Prairie Style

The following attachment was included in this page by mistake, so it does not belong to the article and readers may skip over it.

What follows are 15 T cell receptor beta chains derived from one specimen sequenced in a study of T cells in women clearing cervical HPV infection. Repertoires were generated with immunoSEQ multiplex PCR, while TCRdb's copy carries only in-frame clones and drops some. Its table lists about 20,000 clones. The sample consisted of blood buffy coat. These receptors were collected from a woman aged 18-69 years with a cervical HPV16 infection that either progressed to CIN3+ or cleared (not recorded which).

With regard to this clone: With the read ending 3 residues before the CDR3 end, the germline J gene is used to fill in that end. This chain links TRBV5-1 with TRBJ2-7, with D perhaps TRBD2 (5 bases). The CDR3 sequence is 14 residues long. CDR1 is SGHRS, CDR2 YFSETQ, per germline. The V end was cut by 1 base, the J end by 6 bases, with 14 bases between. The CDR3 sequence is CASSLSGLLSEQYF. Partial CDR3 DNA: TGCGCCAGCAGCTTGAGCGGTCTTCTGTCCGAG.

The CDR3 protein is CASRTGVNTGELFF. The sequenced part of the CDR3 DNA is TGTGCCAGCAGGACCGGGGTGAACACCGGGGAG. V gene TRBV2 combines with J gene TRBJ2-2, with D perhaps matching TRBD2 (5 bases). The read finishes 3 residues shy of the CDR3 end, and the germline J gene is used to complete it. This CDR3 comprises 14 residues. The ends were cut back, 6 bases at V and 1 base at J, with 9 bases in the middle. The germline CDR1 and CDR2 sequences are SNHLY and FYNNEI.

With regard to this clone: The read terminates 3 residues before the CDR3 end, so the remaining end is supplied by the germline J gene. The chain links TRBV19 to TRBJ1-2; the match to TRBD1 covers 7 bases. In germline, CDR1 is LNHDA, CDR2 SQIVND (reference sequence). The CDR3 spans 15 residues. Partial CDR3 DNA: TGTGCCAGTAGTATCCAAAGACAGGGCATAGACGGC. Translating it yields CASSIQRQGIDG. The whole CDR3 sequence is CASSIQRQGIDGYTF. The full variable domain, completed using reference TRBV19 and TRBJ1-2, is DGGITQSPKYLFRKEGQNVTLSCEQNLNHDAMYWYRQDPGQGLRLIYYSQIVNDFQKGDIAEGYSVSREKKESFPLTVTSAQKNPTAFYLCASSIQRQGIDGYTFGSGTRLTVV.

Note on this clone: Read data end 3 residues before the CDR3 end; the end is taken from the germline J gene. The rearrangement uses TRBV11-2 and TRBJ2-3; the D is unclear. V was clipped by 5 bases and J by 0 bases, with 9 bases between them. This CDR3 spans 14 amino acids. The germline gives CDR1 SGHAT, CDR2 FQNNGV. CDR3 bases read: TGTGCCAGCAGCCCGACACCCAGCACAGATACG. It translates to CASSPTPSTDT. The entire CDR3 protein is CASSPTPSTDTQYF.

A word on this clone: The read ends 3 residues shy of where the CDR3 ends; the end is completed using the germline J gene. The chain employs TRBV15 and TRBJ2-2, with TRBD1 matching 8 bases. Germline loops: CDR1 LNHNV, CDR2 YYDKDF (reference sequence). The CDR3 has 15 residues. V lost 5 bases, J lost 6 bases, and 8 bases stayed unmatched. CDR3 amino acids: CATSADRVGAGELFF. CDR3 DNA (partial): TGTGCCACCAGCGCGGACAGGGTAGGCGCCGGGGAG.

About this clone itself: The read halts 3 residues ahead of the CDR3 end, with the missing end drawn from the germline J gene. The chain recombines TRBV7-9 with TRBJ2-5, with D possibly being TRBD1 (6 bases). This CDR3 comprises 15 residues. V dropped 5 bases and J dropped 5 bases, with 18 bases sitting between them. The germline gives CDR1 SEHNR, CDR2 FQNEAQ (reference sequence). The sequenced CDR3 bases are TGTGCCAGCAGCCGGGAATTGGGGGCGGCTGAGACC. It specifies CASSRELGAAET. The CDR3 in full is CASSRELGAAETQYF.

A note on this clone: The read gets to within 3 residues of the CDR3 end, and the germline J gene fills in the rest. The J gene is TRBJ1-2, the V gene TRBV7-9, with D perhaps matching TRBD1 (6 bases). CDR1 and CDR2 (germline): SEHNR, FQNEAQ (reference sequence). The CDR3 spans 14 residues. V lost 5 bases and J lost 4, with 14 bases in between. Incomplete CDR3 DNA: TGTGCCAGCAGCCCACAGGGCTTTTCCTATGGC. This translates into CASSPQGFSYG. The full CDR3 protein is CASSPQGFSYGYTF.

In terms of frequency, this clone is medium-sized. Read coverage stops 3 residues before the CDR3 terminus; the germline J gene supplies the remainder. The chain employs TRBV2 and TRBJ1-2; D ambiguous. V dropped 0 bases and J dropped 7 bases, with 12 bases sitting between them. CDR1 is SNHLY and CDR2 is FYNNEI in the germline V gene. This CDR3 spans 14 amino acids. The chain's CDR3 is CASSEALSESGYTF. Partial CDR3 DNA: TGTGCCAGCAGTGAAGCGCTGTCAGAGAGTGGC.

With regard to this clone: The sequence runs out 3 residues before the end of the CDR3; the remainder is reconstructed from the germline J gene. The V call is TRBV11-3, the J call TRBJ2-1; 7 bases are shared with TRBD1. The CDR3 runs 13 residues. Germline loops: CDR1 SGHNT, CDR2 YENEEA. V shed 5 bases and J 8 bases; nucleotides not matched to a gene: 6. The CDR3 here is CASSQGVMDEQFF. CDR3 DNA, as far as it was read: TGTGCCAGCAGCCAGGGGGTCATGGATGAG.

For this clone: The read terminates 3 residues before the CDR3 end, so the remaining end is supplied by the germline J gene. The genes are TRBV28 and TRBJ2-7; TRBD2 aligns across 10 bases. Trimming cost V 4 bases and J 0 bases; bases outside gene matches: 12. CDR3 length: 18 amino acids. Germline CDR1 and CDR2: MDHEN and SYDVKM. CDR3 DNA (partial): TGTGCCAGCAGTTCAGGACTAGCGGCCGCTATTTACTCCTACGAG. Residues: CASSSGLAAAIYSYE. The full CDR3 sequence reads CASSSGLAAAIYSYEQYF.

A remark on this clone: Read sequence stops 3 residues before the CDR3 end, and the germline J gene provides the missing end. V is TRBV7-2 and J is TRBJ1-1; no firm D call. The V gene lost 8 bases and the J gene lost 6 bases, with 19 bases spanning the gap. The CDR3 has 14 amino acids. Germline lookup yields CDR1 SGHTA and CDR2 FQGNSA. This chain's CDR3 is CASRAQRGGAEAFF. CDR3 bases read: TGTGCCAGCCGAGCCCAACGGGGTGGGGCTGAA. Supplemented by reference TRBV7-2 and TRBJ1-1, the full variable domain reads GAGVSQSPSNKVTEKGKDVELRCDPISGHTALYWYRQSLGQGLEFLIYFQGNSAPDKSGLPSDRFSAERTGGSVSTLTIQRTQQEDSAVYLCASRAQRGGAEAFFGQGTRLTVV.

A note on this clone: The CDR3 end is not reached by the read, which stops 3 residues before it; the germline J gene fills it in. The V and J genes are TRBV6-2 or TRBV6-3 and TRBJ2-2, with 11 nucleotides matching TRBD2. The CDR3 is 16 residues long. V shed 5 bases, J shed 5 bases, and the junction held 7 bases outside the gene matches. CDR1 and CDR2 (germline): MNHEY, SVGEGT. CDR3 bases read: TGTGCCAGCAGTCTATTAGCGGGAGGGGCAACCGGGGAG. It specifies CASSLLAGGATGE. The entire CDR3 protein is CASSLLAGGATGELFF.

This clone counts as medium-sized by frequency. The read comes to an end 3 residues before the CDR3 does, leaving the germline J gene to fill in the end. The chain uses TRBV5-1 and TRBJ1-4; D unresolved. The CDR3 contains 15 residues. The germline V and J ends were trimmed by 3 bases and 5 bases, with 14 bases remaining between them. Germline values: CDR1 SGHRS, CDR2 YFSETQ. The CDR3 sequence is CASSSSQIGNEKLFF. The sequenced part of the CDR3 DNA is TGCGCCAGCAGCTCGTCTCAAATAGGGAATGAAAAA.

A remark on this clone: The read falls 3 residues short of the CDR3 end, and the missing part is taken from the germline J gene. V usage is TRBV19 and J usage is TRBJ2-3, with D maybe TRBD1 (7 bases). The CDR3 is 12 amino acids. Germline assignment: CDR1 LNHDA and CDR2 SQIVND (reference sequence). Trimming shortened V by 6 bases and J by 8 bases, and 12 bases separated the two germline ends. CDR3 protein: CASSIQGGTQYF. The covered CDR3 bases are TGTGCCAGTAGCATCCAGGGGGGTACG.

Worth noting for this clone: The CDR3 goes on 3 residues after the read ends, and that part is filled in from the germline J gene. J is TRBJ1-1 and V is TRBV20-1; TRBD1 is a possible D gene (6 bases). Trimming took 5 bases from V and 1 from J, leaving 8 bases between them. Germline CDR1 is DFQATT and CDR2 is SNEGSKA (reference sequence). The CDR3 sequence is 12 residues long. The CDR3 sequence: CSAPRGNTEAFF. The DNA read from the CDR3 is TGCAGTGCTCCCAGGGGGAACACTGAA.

Developed in the late-nineteenth and early-twentieth century, this regional approach to landscape design celebrated the open character, horizontal expanse, and native vegetation of the Midwest. Landscape spaces were organized as a sequence of outdoor rooms and views, emphasizing the interaction of sky and landscape. Horizontally branched native trees and shrubs, such as hawthorn, were repeated around the edges of outdoor rooms, framing broad expansive views or more focused long views. Water features emulated natural streams, lakes and wetlands of the region, including layered limestone imitating natural rock outcroppings or the native glacial ridges of the region. At the detail level, it relied on light and shadow, repetition, and horizontal elements to create spaces that evoked the unique character of the Midwest. Walls, fieldstone paths, bridges, overlooks, and council rings often were built of horizontally detailed native limestone. The “Prairie Style” was first described in 1915 by Wilhelm Miller in The Prairie Spirit in Landscape Gardening and featured in the work of O. C. Simonds, Jens Jensen, and Alfred Caldwell.